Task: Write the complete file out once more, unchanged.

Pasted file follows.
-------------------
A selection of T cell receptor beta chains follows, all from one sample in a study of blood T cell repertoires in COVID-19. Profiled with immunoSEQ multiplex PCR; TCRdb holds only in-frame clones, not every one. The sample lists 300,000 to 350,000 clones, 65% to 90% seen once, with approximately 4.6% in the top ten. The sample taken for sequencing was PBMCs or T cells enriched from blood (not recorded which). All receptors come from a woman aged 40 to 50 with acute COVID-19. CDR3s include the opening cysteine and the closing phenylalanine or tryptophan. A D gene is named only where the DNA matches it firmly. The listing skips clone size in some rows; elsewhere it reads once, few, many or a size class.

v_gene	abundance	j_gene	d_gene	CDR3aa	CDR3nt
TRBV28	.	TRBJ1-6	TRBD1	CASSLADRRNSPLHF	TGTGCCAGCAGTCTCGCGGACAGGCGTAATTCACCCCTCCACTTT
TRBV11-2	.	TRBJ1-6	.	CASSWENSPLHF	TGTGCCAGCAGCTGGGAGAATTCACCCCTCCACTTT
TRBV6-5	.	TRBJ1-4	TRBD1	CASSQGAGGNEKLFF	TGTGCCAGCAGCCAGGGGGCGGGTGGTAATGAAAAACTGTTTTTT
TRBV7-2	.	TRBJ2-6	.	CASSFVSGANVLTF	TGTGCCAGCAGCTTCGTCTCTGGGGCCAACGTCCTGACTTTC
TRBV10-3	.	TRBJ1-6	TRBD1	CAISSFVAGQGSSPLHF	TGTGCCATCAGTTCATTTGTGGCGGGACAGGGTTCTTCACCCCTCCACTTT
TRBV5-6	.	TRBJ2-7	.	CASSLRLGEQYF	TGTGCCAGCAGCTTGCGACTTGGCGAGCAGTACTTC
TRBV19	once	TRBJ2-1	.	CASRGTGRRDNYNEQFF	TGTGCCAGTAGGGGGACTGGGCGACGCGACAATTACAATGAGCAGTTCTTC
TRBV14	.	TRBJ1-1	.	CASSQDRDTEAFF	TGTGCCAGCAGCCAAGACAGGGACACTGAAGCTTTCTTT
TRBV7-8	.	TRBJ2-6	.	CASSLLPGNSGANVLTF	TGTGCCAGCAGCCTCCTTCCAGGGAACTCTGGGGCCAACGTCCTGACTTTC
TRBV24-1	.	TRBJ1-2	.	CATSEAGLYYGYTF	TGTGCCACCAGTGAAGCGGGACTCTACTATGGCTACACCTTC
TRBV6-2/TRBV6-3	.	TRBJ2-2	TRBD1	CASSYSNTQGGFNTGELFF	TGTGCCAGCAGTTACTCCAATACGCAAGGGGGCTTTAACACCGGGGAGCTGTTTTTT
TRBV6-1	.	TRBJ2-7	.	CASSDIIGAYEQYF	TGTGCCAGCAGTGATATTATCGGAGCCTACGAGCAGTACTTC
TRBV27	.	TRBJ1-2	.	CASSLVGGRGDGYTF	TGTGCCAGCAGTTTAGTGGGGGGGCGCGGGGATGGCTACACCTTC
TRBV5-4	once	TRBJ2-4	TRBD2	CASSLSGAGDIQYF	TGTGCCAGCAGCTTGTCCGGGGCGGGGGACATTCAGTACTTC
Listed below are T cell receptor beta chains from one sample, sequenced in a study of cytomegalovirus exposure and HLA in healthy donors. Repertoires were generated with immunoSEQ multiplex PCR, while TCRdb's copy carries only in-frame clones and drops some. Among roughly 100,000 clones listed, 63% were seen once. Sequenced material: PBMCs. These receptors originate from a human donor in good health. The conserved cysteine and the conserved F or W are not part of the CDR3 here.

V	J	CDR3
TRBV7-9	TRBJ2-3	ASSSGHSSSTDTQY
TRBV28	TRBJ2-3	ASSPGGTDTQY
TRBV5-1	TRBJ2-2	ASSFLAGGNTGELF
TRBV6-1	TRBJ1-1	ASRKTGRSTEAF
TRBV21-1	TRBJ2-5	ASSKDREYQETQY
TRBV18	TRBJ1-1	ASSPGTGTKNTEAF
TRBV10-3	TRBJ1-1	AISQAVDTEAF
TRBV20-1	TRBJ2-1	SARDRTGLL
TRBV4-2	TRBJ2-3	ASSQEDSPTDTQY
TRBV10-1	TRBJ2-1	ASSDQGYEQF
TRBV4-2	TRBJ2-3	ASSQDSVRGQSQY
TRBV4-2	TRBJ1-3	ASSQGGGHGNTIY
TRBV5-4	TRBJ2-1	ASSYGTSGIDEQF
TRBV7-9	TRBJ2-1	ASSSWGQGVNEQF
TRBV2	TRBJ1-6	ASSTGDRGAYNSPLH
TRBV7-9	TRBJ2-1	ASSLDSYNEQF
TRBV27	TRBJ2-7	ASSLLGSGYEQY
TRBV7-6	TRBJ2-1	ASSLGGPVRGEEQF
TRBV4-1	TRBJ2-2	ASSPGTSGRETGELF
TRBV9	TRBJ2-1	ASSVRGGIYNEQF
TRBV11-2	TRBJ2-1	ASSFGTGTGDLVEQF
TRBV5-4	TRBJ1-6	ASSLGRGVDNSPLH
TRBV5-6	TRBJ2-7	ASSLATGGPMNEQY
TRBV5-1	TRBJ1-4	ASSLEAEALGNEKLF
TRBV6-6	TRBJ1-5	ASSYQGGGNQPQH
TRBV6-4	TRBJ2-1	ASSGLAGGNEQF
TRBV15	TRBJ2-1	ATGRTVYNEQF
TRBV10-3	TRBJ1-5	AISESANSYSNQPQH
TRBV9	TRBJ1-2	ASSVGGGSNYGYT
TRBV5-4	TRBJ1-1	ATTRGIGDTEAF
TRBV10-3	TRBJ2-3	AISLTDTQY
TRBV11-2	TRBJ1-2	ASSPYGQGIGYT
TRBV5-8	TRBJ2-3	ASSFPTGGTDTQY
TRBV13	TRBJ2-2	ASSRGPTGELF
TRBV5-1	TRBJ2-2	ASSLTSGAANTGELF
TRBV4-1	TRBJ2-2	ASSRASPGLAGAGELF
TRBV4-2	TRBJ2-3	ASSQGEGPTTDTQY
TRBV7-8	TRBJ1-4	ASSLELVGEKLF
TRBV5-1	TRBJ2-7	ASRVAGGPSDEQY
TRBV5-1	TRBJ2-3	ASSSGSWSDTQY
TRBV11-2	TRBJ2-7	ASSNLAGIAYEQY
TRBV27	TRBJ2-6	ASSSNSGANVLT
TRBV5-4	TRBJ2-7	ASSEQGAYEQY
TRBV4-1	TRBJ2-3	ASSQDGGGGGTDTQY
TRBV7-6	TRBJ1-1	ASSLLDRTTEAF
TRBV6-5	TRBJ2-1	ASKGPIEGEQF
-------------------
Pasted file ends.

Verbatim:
A selection of T cell receptor beta chains follows, all from one sample in a study of blood T cell repertoires in COVID-19. Profiled with immunoSEQ multiplex PCR; TCRdb holds only in-frame clones, not every one. The sample lists 300,000 to 350,000 clones, 65% to 90% seen once, with approximately 4.6% in the top ten. The sample taken for sequencing was PBMCs or T cells enriched from blood (not recorded which). All receptors come from a woman aged 40 to 50 with acute COVID-19. CDR3s include the opening cysteine and the closing phenylalanine or tryptophan. A D gene is named only where the DNA matches it firmly. The listing skips clone size in some rows; elsewhere it reads once, few, many or a size class.

v_gene	abundance	j_gene	d_gene	CDR3aa	CDR3nt
TRBV28	.	TRBJ1-6	TRBD1	CASSLADRRNSPLHF	TGTGCCAGCAGTCTCGCGGACAGGCGTAATTCACCCCTCCACTTT
TRBV11-2	.	TRBJ1-6	.	CASSWENSPLHF	TGTGCCAGCAGCTGGGAGAATTCACCCCTCCACTTT
TRBV6-5	.	TRBJ1-4	TRBD1	CASSQGAGGNEKLFF	TGTGCCAGCAGCCAGGGGGCGGGTGGTAATGAAAAACTGTTTTTT
TRBV7-2	.	TRBJ2-6	.	CASSFVSGANVLTF	TGTGCCAGCAGCTTCGTCTCTGGGGCCAACGTCCTGACTTTC
TRBV10-3	.	TRBJ1-6	TRBD1	CAISSFVAGQGSSPLHF	TGTGCCATCAGTTCATTTGTGGCGGGACAGGGTTCTTCACCCCTCCACTTT
TRBV5-6	.	TRBJ2-7	.	CASSLRLGEQYF	TGTGCCAGCAGCTTGCGACTTGGCGAGCAGTACTTC
TRBV19	once	TRBJ2-1	.	CASRGTGRRDNYNEQFF	TGTGCCAGTAGGGGGACTGGGCGACGCGACAATTACAATGAGCAGTTCTTC
TRBV14	.	TRBJ1-1	.	CASSQDRDTEAFF	TGTGCCAGCAGCCAAGACAGGGACACTGAAGCTTTCTTT
TRBV7-8	.	TRBJ2-6	.	CASSLLPGNSGANVLTF	TGTGCCAGCAGCCTCCTTCCAGGGAACTCTGGGGCCAACGTCCTGACTTTC
TRBV24-1	.	TRBJ1-2	.	CATSEAGLYYGYTF	TGTGCCACCAGTGAAGCGGGACTCTACTATGGCTACACCTTC
TRBV6-2/TRBV6-3	.	TRBJ2-2	TRBD1	CASSYSNTQGGFNTGELFF	TGTGCCAGCAGTTACTCCAATACGCAAGGGGGCTTTAACACCGGGGAGCTGTTTTTT
TRBV6-1	.	TRBJ2-7	.	CASSDIIGAYEQYF	TGTGCCAGCAGTGATATTATCGGAGCCTACGAGCAGTACTTC
TRBV27	.	TRBJ1-2	.	CASSLVGGRGDGYTF	TGTGCCAGCAGTTTAGTGGGGGGGCGCGGGGATGGCTACACCTTC
TRBV5-4	once	TRBJ2-4	TRBD2	CASSLSGAGDIQYF	TGTGCCAGCAGCTTGTCCGGGGCGGGGGACATTCAGTACTTC
Listed below are T cell receptor beta chains from one sample, sequenced in a study of cytomegalovirus exposure and HLA in healthy donors. Repertoires were generated with immunoSEQ multiplex PCR, while TCRdb's copy carries only in-frame clones and drops some. Among roughly 100,000 clones listed, 63% were seen once. Sequenced material: PBMCs. These receptors originate from a human donor in good health. The conserved cysteine and the conserved F or W are not part of the CDR3 here.

V	J	CDR3
TRBV7-9	TRBJ2-3	ASSSGHSSSTDTQY
TRBV28	TRBJ2-3	ASSPGGTDTQY
TRBV5-1	TRBJ2-2	ASSFLAGGNTGELF
TRBV6-1	TRBJ1-1	ASRKTGRSTEAF
TRBV21-1	TRBJ2-5	ASSKDREYQETQY
TRBV18	TRBJ1-1	ASSPGTGTKNTEAF
TRBV10-3	TRBJ1-1	AISQAVDTEAF
TRBV20-1	TRBJ2-1	SARDRTGLL
TRBV4-2	TRBJ2-3	ASSQEDSPTDTQY
TRBV10-1	TRBJ2-1	ASSDQGYEQF
TRBV4-2	TRBJ2-3	ASSQDSVRGQSQY
TRBV4-2	TRBJ1-3	ASSQGGGHGNTIY
TRBV5-4	TRBJ2-1	ASSYGTSGIDEQF
TRBV7-9	TRBJ2-1	ASSSWGQGVNEQF
TRBV2	TRBJ1-6	ASSTGDRGAYNSPLH
TRBV7-9	TRBJ2-1	ASSLDSYNEQF
TRBV27	TRBJ2-7	ASSLLGSGYEQY
TRBV7-6	TRBJ2-1	ASSLGGPVRGEEQF
TRBV4-1	TRBJ2-2	ASSPGTSGRETGELF
TRBV9	TRBJ2-1	ASSVRGGIYNEQF
TRBV11-2	TRBJ2-1	ASSFGTGTGDLVEQF
TRBV5-4	TRBJ1-6	ASSLGRGVDNSPLH
TRBV5-6	TRBJ2-7	ASSLATGGPMNEQY
TRBV5-1	TRBJ1-4	ASSLEAEALGNEKLF
TRBV6-6	TRBJ1-5	ASSYQGGGNQPQH
TRBV6-4	TRBJ2-1	ASSGLAGGNEQF
TRBV15	TRBJ2-1	ATGRTVYNEQF
TRBV10-3	TRBJ1-5	AISESANSYSNQPQH
TRBV9	TRBJ1-2	ASSVGGGSNYGYT
TRBV5-4	TRBJ1-1	ATTRGIGDTEAF
TRBV10-3	TRBJ2-3	AISLTDTQY
TRBV11-2	TRBJ1-2	ASSPYGQGIGYT
TRBV5-8	TRBJ2-3	ASSFPTGGTDTQY
TRBV13	TRBJ2-2	ASSRGPTGELF
TRBV5-1	TRBJ2-2	ASSLTSGAANTGELF
TRBV4-1	TRBJ2-2	ASSRASPGLAGAGELF
TRBV4-2	TRBJ2-3	ASSQGEGPTTDTQY
TRBV7-8	TRBJ1-4	ASSLELVGEKLF
TRBV5-1	TRBJ2-7	ASRVAGGPSDEQY
TRBV5-1	TRBJ2-3	ASSSGSWSDTQY
TRBV11-2	TRBJ2-7	ASSNLAGIAYEQY
TRBV27	TRBJ2-6	ASSSNSGANVLT
TRBV5-4	TRBJ2-7	ASSEQGAYEQY
TRBV4-1	TRBJ2-3	ASSQDGGGGGTDTQY
TRBV7-6	TRBJ1-1	ASSLLDRTTEAF
TRBV6-5	TRBJ2-1	ASKGPIEGEQF